Straightforward lighting plan for the Gardiner Museum is executed with architectural aplomb.
Suzanne Powadiuk Design/ Kuwabara Payne McKenna Blumberg Architects
When Kuwabara Payne McKenna Blumberg Architects (KPMB) was offered the commission of designing a 14,000-square-foot expansion to Toronto’s Gardiner Museum of Ceramic Art, opened in 1984 as Canada’s only museum devoted to ceramics, KPMB quickly tapped long-time collaborator Suzanne Powadiuk Design to complete the project’s interior lighting design. The partnership between the two teams is apparent to the trained eye—and appropriately, invisible to all others.
The Gardiner expansion is just one piece of a larger cultural renaissance in Toronto that includes the expansion or new construction of facilities for the National Ballet School and the Royal Conservatory of Music (both KPMB), the Royal Ontario Museum (Studio Daniel Libeskind), and the Art Gallery of Ontario (Gehry Partners). The museum’s design brief charged KPMB with increasing its visibility on Queen’s Park, which Powadiuk calls “Toronto’s version of Fifth Avenue.” Where the building had previously retreated from the street, the expansion would move toward it, and a third story would announce its presence further.
The result of KPMB’s work, which reopened in June 2006, is a series of terraced volumes that form a contemporary counterpart to the Flemish gable–adorned assemblage adjacent to it. A second floor boldly projects toward the street, doing double duty as an entrance awning, and a third-story restaurant component glows like a lantern from behind its horizontal limestone louvers.
That glow is produced by a straightforward formula, primarily a combination of T8s and MR16s. The halogen lamps highlight exhibition areas and fluorescent tubes signify areas of transition, such as the high-traffic lobby and the ground-floor stair landing. Importantly, these T8s are embedded within narrow ceiling channels; in a refined detail, the drywall is beveled at each slit in order for the ceiling to appear perfectly flat. On the newly constructed third floor, where the ceilings are significantly higher, those incisions are deep enough to accept Lighting Services Inc. track lighting. Powadiuk also settled upon a color temperature of 3000 Kelvin to provide warmth to KPMB’s palette of grays, white, and natural wood tones.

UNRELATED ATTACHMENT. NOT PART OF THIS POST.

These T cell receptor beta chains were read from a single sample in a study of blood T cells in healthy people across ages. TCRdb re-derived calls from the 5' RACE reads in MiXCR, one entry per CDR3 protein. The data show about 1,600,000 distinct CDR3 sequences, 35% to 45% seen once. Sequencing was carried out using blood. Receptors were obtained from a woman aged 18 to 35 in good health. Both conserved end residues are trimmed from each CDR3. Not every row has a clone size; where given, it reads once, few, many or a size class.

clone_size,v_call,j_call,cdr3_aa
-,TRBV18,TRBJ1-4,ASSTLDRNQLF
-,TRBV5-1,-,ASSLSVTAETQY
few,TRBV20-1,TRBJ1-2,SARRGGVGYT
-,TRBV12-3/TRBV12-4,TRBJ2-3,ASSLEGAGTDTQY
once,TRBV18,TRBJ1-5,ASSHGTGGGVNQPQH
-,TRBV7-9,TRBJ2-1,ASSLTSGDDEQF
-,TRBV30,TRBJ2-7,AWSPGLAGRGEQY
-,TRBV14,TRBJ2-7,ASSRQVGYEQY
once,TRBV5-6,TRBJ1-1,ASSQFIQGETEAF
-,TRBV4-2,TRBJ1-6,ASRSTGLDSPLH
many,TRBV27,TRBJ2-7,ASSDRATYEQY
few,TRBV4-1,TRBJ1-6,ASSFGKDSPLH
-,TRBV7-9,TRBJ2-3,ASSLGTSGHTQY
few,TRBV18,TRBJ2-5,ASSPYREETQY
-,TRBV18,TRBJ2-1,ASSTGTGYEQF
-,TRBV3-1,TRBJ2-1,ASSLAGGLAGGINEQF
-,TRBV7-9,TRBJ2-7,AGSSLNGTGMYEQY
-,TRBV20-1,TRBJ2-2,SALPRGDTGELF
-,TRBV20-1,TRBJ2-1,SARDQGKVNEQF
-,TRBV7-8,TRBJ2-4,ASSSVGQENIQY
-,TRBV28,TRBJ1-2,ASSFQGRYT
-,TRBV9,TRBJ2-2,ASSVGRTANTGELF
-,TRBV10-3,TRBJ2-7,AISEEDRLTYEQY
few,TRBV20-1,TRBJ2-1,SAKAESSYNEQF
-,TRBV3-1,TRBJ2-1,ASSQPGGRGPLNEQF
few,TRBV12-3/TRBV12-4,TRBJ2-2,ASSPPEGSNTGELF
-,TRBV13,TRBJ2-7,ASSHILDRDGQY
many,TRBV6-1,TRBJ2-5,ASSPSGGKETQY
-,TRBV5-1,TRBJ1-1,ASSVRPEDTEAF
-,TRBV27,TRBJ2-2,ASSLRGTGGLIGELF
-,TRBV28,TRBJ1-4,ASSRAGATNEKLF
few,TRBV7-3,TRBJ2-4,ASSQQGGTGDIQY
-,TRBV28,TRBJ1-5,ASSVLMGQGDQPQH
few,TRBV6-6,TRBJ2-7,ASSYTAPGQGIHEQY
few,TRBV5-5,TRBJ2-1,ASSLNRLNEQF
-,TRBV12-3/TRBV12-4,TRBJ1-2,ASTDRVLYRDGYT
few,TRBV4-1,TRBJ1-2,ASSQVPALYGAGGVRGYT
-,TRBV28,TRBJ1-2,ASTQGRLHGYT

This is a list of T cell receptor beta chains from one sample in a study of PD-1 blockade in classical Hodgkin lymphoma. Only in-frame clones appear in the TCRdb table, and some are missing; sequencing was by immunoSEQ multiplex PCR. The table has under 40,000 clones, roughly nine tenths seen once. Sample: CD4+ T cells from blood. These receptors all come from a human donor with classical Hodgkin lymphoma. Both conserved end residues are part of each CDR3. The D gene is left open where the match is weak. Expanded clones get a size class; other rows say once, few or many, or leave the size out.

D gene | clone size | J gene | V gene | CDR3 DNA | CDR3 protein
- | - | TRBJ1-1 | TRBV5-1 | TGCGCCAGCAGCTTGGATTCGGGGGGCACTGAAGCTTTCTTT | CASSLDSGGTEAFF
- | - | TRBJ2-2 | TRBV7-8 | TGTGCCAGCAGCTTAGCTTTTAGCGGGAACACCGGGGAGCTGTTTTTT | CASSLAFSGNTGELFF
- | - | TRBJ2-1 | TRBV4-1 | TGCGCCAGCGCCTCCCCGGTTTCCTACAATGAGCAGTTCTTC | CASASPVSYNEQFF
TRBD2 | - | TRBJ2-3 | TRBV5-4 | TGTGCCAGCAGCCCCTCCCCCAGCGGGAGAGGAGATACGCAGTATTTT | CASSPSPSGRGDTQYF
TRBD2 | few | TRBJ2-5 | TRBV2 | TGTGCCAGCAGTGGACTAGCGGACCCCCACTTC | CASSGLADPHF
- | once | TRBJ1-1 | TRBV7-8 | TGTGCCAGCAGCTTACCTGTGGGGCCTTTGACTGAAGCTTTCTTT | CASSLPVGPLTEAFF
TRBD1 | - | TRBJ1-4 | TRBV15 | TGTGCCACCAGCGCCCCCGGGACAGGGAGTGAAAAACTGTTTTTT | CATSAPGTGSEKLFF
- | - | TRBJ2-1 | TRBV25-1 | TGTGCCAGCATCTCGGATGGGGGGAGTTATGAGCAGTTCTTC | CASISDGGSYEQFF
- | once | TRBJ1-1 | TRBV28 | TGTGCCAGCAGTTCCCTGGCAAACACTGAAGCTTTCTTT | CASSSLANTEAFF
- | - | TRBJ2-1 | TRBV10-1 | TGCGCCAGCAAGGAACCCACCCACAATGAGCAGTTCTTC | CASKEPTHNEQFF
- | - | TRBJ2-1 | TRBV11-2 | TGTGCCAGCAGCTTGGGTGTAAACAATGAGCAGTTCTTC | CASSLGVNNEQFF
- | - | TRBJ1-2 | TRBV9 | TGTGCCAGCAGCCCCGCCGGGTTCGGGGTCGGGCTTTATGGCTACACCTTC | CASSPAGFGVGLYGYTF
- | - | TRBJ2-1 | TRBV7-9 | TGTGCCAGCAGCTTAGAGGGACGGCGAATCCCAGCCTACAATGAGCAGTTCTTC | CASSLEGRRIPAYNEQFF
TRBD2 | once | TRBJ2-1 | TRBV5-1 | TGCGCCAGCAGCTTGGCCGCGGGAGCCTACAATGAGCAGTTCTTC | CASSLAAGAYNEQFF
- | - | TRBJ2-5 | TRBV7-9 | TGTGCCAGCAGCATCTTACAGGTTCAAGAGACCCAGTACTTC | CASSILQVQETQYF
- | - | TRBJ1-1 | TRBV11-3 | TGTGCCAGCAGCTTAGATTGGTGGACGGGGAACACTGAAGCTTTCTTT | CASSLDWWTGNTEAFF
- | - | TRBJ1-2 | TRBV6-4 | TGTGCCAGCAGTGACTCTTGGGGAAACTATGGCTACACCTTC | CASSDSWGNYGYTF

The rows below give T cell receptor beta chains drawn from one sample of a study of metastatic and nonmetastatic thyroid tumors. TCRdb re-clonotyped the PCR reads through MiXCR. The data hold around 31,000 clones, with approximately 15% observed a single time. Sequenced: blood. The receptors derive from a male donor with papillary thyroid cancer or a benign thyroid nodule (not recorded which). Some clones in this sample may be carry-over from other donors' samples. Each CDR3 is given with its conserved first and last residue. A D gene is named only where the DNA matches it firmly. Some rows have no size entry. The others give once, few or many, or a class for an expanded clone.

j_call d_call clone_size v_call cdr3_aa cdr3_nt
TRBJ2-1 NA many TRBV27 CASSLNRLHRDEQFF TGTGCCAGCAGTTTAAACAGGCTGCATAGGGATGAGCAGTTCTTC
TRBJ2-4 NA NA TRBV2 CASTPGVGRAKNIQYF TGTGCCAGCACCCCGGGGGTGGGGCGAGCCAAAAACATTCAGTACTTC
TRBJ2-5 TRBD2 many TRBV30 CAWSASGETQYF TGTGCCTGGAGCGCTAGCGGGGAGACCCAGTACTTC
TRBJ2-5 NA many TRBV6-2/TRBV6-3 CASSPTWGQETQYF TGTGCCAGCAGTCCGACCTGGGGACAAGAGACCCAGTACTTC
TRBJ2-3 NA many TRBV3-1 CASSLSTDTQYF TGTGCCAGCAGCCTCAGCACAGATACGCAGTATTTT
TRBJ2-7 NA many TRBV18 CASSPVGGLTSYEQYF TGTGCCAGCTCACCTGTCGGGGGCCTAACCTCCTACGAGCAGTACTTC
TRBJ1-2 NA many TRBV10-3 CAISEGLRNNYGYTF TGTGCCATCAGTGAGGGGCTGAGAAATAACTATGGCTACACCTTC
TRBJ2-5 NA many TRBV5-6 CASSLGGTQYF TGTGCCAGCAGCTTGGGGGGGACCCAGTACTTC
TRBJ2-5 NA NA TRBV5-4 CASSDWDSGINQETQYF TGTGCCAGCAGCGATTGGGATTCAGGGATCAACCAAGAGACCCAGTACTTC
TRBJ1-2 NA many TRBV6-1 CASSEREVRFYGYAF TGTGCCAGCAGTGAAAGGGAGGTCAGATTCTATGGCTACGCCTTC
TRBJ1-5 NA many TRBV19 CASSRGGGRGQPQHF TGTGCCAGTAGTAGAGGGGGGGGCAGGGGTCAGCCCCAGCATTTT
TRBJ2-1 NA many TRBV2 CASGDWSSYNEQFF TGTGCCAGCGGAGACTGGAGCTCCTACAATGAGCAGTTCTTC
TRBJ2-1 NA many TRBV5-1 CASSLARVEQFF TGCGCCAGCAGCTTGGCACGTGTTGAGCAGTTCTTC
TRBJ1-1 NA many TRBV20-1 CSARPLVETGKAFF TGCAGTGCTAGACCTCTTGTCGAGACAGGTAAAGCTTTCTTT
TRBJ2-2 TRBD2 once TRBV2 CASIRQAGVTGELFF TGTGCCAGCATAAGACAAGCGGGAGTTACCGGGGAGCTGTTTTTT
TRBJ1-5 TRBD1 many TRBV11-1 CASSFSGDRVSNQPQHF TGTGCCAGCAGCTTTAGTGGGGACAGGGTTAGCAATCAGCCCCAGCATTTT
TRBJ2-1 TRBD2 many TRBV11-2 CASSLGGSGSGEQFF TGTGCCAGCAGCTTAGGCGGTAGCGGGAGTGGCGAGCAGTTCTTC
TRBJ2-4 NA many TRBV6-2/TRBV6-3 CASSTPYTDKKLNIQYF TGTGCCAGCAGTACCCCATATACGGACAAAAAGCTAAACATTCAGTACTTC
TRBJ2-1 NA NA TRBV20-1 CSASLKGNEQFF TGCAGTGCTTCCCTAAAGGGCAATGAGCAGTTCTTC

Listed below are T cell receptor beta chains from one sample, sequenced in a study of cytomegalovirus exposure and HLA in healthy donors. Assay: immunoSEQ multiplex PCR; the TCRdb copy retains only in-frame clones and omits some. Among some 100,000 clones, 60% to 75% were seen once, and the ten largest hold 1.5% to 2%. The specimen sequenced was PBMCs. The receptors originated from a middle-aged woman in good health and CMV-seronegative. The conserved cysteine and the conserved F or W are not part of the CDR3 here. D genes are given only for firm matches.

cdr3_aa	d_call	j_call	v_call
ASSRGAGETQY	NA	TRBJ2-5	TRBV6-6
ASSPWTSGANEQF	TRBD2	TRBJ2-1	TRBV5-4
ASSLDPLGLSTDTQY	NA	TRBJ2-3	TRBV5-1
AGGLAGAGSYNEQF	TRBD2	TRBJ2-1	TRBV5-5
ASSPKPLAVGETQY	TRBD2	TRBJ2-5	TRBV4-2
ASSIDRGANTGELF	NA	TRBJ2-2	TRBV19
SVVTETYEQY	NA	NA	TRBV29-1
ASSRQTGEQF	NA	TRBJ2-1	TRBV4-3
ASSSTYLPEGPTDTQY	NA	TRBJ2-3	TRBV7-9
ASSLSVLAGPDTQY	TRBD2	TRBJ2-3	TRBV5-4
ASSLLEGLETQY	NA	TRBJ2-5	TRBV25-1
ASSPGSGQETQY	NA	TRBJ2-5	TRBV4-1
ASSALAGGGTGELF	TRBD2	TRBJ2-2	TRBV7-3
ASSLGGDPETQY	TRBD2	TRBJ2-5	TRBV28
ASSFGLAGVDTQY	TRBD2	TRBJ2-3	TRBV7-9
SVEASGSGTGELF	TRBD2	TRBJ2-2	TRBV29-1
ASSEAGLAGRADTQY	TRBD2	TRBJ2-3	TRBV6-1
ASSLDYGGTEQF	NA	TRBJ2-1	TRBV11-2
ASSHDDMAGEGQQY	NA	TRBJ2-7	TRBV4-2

Powadiuk explains that, because of ceramics’ durability, a lighting designer can take significant creative liberties to illuminate a museum environment devoted to the discipline. But restraint drove her contribution to the Gardiner Museum. “The lighting is very integrated, and the expression of the ceiling is directly related to it,” she says of the channel’s beveled edges. The original lighting scheme—ceilings studded almost haphazardly with cans—is still mounted within the museum’s 24-year-old exhibition spaces, and the contrast between old and new further proves Powadiuk’s graceful result.
Mechanical and electrical engineer:
Exhibition design consultants
Fire and life safety consultant
Edward Hueber/Arch Photo Inc., New York
Recessed linear fluorescent/halogen downlights
Controls and dimming system